Where Does Asti Come From?

Asti comes from the region of Piedmont in Northern Italy. Only sparkling wine that comes from one of 52 communes in the provinces Asti, Alessandria, and Cuneo can carry this name. This region is a protected appellation with DOCG status which only the best Italian wines have.

Bird's Eye View of the City of Calosso in the Asti Region, Piedmont, Italy

City of Calosso in the Asti Region

Carlo Gancia was the first to produce Asti in the 1870s. He studied winemaking in Champagne and aimed to create a beverage similar to the famous French sparkling wine. He copied the traditional Champagne method by fermenting his wine twice: first in tanks, and afterward in bottles. As he used the Italian varietal Moscato Bianco for this purpose, he named his first wines “Moscato Champagne”.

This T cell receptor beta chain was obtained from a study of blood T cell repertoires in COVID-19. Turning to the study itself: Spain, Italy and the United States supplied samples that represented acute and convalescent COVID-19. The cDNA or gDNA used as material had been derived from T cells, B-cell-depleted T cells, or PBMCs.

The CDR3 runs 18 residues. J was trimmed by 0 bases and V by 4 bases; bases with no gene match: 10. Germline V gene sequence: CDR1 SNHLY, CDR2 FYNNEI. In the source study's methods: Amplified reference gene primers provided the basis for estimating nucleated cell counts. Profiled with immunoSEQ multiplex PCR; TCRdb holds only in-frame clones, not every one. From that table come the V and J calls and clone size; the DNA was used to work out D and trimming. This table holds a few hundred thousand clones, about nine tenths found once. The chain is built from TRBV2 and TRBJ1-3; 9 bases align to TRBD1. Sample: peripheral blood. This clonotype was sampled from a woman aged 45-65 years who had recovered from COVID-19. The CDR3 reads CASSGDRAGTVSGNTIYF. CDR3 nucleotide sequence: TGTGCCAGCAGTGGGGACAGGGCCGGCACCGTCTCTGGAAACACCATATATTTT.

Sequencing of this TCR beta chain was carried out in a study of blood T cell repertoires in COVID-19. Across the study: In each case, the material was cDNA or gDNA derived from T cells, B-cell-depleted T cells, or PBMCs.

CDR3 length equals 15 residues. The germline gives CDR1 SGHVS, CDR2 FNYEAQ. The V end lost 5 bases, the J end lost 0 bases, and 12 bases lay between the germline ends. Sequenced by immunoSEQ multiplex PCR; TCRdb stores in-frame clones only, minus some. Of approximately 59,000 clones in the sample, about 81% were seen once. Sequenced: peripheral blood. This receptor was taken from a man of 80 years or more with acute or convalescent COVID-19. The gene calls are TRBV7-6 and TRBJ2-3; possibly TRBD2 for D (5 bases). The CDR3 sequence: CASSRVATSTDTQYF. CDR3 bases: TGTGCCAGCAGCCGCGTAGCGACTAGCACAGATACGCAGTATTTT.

In the early 20th century, production methods changed. Since then, the wine undergoes only one phase of fermentation. Bottle fermentation is no longer part of the process.

Until the 1940s, the fizzy drink hadn’t gained much popularity outside of Italy. But during World War II, many allied soldiers developed a preference for sweet sparkling wine. When they returned home to the United States and the United Kingdom, they brought this preference with them. To fulfill the increasing demand in these new markets, many Italian winemakers scaled up their efforts. Mass-production started, and the wine got a new name: Asti Spumante. Its reputation wasn’t outstanding, though. It simply couldn’t beat the quality of Champagne. Thus, winemakers decided to relabel their sparkling wine when the region gained DOCG status in 1993. Since then, you won’t find the term Spumante on most bottle labels anymore.